Opening Friday, May 21st in Select Theaters and on VOD
Renee and Valerie, a couple at a crossroads in their relationship, leave the city to spend the week at a remote cabin with friends. But when they arrive, their friends are nowhere to be found. As they stumble through their relationship woes, they discover they are being hunted by a group of militant extremists who are determined to exterminate them.
I was surprised at the quality of this movie. This movie is well-acted, well-directed, and a good horror film that lets the LGBT community celebrate their strength and determination.
The plot is not exactly original as we have seen films that are similar in the basic premise of bad guys kill on video in front of a live audience. But the twist is of course that in this case, gay people are the target of their violent hate.
If I have any criticism of this movie it is the same that I have of most horror films and that is that so much of it is filmed in the dark. I know it adds to the spooky, scary appeal of this type of film, but I like to see what is happening with clarity.
That said, I still thought this was a really good movie and I see it as a first-rate legitimate LGBT film worthy of a mainstream box office draw.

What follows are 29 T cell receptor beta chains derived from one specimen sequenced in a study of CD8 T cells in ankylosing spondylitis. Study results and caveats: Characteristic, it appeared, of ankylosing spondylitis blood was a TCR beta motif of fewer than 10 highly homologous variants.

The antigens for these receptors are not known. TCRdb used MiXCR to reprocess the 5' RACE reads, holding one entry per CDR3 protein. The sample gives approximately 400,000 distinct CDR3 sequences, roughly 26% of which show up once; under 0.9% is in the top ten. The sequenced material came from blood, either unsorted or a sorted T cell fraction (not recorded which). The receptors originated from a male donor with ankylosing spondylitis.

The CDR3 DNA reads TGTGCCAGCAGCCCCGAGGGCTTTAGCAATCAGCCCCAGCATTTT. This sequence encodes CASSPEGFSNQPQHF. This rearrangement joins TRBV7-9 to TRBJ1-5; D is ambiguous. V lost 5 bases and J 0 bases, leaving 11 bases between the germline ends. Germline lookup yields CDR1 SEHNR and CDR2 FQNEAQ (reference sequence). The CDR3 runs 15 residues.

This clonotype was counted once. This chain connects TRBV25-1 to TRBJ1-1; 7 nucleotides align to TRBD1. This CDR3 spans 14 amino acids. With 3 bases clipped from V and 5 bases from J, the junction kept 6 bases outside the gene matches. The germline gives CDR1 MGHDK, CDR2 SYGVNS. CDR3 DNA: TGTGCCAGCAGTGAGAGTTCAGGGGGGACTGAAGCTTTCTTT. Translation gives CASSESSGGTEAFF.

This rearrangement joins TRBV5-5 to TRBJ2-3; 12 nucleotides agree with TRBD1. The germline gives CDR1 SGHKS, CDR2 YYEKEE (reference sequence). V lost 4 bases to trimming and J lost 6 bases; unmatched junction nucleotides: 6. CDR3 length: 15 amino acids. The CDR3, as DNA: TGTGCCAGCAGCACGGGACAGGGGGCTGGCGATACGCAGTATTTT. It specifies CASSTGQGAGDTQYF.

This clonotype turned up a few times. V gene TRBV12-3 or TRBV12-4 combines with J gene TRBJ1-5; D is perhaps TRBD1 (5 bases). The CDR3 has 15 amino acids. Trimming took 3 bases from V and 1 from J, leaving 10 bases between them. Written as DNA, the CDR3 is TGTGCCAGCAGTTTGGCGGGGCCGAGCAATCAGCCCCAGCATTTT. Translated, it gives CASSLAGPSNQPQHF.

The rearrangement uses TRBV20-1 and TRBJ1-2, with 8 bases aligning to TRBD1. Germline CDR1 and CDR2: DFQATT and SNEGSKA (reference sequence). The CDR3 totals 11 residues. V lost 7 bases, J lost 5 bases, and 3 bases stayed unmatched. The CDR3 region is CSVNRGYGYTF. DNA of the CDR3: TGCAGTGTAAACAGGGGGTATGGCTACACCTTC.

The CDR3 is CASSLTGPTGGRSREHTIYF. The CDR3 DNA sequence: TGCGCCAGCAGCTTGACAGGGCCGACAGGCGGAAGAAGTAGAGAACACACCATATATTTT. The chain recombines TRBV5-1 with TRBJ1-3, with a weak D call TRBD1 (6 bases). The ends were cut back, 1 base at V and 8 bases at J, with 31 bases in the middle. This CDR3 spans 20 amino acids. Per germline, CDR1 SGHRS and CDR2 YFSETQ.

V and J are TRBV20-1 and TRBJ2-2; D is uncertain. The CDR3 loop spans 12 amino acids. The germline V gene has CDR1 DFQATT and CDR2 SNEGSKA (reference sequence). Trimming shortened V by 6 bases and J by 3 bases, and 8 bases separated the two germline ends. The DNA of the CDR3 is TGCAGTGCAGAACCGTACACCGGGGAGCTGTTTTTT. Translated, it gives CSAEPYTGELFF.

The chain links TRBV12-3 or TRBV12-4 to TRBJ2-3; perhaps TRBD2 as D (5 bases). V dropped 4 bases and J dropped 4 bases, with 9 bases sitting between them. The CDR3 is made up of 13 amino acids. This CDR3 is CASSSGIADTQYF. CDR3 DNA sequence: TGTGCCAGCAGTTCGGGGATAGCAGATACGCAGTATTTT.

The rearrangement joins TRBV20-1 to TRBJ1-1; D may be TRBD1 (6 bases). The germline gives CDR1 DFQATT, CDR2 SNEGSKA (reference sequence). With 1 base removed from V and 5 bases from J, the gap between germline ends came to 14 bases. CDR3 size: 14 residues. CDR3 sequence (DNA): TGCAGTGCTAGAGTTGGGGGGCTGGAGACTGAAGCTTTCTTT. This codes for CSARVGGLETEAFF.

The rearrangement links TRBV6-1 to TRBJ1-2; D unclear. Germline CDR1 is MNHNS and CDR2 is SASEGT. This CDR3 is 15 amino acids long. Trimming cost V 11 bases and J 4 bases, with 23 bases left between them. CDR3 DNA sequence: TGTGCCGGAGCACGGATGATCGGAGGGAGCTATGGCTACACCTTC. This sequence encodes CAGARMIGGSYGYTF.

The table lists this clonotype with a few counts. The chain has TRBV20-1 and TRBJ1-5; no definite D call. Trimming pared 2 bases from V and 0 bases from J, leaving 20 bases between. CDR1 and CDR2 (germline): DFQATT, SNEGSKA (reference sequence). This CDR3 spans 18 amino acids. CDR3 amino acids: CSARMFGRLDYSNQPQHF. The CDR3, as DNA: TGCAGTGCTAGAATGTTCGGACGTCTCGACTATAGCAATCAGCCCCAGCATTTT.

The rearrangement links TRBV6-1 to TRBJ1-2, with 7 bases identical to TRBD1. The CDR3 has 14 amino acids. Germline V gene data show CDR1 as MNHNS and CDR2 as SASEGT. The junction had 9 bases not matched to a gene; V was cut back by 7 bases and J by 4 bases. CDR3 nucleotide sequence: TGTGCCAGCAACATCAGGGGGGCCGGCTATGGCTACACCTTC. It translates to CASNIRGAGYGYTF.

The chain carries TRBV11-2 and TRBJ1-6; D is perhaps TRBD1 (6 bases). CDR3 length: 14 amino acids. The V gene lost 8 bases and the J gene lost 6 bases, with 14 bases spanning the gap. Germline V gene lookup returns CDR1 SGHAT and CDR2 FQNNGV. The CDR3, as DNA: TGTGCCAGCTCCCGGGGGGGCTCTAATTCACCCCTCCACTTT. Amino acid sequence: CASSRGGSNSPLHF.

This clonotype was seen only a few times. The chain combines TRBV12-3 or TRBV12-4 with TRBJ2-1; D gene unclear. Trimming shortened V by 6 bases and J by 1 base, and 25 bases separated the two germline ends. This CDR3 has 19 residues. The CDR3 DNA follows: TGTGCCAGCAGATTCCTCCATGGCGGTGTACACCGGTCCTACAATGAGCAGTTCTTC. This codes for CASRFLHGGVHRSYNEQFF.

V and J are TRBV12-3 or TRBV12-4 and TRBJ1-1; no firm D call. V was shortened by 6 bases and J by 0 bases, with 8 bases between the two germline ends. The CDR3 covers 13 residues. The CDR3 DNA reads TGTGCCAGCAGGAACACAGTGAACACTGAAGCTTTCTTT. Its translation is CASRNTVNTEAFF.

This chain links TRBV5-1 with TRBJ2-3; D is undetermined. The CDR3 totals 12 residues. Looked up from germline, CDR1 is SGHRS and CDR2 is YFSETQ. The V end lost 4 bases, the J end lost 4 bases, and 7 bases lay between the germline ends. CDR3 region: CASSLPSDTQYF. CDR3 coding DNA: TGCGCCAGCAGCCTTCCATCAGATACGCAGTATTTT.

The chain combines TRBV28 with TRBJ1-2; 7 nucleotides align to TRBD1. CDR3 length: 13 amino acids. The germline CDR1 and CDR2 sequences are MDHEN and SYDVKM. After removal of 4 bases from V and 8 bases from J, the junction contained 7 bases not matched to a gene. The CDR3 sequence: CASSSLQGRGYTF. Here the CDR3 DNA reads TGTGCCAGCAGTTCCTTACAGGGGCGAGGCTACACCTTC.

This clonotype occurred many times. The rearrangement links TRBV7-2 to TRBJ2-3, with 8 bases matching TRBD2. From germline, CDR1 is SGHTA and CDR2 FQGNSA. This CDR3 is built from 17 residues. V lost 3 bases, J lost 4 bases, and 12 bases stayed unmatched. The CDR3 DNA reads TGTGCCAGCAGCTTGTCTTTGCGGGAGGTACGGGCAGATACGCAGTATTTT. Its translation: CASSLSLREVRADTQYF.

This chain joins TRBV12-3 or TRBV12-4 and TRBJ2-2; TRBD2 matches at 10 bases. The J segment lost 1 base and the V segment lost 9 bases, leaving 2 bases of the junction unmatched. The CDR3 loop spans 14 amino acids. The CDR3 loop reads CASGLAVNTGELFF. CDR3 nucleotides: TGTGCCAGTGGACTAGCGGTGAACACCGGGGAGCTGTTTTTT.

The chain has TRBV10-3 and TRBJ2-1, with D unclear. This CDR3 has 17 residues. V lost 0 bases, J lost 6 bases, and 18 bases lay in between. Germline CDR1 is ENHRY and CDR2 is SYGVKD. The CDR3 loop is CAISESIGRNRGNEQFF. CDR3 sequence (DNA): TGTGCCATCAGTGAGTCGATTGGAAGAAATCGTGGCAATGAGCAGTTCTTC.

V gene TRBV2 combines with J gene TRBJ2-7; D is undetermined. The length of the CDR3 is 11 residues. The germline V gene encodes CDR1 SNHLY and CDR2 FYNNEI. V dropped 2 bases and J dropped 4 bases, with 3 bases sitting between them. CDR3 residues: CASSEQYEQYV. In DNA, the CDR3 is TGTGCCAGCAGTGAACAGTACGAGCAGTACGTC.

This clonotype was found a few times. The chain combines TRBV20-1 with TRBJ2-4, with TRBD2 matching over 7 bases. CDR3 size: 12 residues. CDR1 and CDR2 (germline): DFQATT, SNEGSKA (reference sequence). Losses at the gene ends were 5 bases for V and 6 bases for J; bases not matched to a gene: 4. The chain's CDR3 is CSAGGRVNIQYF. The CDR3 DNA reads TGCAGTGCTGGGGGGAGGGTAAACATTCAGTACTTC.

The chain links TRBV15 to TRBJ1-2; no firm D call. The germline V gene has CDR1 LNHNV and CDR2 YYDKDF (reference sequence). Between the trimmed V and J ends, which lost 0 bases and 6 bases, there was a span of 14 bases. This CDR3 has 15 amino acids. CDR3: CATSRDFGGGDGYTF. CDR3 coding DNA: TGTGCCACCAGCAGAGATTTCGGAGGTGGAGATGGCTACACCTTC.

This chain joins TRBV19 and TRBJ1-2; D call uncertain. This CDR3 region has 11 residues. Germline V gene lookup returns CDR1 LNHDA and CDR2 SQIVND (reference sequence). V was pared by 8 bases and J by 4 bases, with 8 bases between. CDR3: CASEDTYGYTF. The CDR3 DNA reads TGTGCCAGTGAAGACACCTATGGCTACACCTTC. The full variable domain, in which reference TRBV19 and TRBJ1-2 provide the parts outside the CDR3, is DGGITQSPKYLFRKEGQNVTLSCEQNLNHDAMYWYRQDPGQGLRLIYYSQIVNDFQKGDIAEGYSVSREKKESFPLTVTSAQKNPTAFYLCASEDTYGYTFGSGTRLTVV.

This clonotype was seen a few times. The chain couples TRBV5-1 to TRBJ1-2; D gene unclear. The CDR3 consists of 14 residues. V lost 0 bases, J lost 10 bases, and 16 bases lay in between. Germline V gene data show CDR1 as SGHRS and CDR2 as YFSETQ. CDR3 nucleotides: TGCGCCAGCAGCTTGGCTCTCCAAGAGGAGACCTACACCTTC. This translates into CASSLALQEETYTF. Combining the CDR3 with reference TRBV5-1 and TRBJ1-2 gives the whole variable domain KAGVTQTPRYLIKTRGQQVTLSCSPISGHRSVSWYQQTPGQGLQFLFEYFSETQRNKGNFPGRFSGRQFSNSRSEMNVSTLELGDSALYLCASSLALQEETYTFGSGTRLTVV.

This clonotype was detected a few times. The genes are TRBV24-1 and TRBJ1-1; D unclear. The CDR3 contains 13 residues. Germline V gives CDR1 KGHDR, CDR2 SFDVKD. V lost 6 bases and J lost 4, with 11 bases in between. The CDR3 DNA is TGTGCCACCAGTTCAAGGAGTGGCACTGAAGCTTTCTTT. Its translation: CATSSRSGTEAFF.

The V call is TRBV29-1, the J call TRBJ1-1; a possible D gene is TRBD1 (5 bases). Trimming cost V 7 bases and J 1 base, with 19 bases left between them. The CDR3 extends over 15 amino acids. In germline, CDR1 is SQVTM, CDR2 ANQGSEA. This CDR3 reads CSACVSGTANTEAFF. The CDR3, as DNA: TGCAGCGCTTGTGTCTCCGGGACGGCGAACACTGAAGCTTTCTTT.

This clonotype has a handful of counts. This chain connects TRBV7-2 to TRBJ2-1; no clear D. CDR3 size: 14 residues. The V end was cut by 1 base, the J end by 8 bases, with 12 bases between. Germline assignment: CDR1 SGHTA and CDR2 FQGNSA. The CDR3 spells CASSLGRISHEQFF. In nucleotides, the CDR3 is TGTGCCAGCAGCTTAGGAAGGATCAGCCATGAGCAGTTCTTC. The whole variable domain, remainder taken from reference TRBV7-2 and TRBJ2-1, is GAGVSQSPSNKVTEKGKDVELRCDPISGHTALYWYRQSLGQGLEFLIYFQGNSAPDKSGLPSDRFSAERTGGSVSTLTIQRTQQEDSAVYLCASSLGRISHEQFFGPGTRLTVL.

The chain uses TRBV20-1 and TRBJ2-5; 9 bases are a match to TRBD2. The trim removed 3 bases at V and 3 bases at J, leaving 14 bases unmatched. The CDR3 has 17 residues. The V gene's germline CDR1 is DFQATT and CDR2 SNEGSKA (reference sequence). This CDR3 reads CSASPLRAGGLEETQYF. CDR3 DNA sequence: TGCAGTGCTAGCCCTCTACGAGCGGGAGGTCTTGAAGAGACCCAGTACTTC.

The idea for the film originated when my wife and I spent the night at a remote wilderness retreat in the middle of nowhere. We never saw our hosts but kept feeling like we were being watched. We were hyper-aware of how exposed we felt and vulnerable we were so far from the comfort of the city. A vulnerability we felt not just as women but also as queer women. In a remote setting we were at the mercy of our surroundings and strangers we weren’t sure we could trust. In many ways, times have never been better for the LGBTQ+ community. Especially if you live in a progressive city but what happens when we leave that safety and comfort? THE RETREAT explores that fear.
Another big driving factor for writing this film was feeling frustrated by the representation of queer characters in genre movies. Queer bodies have a long history of being disposable in media. The ‘bury your gays’ trope is real. In so many movies and shows, the queer female characters are often killed or worse, revealed to be the ‘psychotic killer’ and then killed. Our limited representation is often expendable and only exists to support the heteronormative narrative. I really wanted to write a script where the queer women didn’t turn on each other but instead turned to each other to survive. It was important to me that the gay women in THE RETREAT work together to turn the tables on the villains and live.